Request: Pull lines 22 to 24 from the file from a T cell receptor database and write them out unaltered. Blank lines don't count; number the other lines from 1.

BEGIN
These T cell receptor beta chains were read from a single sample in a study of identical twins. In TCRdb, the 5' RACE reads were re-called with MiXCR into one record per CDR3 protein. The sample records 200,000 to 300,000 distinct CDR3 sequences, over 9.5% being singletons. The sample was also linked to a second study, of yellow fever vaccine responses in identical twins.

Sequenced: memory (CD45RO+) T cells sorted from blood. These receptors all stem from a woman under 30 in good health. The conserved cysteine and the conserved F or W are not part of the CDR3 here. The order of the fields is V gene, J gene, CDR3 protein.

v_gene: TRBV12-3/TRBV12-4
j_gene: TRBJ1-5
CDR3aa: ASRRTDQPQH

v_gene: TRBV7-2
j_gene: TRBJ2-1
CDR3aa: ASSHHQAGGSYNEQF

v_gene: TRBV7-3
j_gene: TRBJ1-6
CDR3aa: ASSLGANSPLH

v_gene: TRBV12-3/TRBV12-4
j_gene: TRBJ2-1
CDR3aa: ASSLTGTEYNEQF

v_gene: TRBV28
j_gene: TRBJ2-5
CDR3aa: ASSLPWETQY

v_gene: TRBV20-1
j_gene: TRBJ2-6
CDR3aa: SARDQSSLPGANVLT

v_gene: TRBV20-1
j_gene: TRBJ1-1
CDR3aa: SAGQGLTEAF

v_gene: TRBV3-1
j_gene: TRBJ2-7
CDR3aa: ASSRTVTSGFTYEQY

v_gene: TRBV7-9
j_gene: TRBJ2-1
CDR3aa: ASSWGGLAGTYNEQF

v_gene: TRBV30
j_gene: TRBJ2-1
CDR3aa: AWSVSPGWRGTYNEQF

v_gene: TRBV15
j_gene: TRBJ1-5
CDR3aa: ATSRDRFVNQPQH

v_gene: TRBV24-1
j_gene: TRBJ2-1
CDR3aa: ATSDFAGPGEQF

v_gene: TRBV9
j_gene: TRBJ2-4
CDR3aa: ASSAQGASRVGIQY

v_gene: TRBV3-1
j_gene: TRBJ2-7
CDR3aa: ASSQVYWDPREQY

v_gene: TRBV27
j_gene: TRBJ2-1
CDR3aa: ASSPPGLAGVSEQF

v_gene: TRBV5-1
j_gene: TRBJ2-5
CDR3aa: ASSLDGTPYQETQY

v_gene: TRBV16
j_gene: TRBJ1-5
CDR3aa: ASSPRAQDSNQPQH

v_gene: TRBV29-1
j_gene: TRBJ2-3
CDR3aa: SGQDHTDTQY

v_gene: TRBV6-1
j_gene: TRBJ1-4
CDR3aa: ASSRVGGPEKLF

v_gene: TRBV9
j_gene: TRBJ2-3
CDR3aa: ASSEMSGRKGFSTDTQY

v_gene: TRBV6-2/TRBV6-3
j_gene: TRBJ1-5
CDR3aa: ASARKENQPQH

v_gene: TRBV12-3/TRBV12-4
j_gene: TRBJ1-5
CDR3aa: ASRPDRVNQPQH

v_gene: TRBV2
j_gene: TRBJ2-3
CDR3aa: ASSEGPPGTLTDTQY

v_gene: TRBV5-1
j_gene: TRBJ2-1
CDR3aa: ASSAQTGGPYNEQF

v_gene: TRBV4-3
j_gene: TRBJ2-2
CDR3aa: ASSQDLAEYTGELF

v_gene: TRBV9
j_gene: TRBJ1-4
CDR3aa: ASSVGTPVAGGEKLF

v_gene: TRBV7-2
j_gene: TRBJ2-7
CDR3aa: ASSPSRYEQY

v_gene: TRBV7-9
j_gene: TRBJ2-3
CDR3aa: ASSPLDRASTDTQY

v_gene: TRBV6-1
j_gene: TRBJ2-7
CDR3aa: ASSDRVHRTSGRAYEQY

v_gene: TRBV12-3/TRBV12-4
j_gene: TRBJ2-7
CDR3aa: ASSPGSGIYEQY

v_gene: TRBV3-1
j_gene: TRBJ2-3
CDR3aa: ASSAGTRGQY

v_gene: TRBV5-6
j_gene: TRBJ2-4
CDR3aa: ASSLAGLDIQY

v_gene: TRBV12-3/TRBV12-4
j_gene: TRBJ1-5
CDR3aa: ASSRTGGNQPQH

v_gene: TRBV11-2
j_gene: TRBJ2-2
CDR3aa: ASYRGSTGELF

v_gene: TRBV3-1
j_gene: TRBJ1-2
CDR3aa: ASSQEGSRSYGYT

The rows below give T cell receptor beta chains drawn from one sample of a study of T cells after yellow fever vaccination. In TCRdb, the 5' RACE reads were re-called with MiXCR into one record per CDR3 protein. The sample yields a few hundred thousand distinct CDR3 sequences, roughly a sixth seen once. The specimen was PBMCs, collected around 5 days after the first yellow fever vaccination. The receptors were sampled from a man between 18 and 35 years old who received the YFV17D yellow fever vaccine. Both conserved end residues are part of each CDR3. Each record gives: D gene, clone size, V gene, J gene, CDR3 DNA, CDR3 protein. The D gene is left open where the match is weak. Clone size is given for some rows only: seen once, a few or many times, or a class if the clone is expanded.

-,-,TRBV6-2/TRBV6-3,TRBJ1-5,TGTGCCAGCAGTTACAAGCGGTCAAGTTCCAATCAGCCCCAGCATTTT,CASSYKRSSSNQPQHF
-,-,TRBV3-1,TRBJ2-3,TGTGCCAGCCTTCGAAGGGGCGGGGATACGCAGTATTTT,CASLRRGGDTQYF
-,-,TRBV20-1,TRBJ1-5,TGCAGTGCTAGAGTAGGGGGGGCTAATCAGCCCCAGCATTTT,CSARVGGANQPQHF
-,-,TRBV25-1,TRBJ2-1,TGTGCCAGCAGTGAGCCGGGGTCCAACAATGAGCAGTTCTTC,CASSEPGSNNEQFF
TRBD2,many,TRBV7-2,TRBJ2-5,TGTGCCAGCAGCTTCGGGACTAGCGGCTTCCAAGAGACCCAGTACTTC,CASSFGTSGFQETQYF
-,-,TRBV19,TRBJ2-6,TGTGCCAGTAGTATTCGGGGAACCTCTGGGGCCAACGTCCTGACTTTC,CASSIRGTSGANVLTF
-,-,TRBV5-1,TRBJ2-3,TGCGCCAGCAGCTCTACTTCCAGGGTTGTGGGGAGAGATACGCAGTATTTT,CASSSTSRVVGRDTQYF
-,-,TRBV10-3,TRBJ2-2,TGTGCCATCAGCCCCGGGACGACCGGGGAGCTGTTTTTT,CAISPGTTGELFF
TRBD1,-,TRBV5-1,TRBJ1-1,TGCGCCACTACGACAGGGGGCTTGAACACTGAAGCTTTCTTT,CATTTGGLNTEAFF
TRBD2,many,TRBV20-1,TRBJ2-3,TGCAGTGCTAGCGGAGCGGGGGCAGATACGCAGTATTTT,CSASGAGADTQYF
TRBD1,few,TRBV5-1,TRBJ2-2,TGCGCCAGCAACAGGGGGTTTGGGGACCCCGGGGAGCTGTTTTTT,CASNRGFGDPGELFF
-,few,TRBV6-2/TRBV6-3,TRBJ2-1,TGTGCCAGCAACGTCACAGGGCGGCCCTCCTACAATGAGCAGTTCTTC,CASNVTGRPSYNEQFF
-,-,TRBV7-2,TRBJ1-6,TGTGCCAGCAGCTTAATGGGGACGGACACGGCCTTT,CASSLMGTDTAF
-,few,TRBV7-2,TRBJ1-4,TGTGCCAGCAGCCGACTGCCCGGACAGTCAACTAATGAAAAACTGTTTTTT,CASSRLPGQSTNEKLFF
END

j_gene: TRBJ1-1
CDR3aa: SAGQGLTEAF

v_gene: TRBV3-1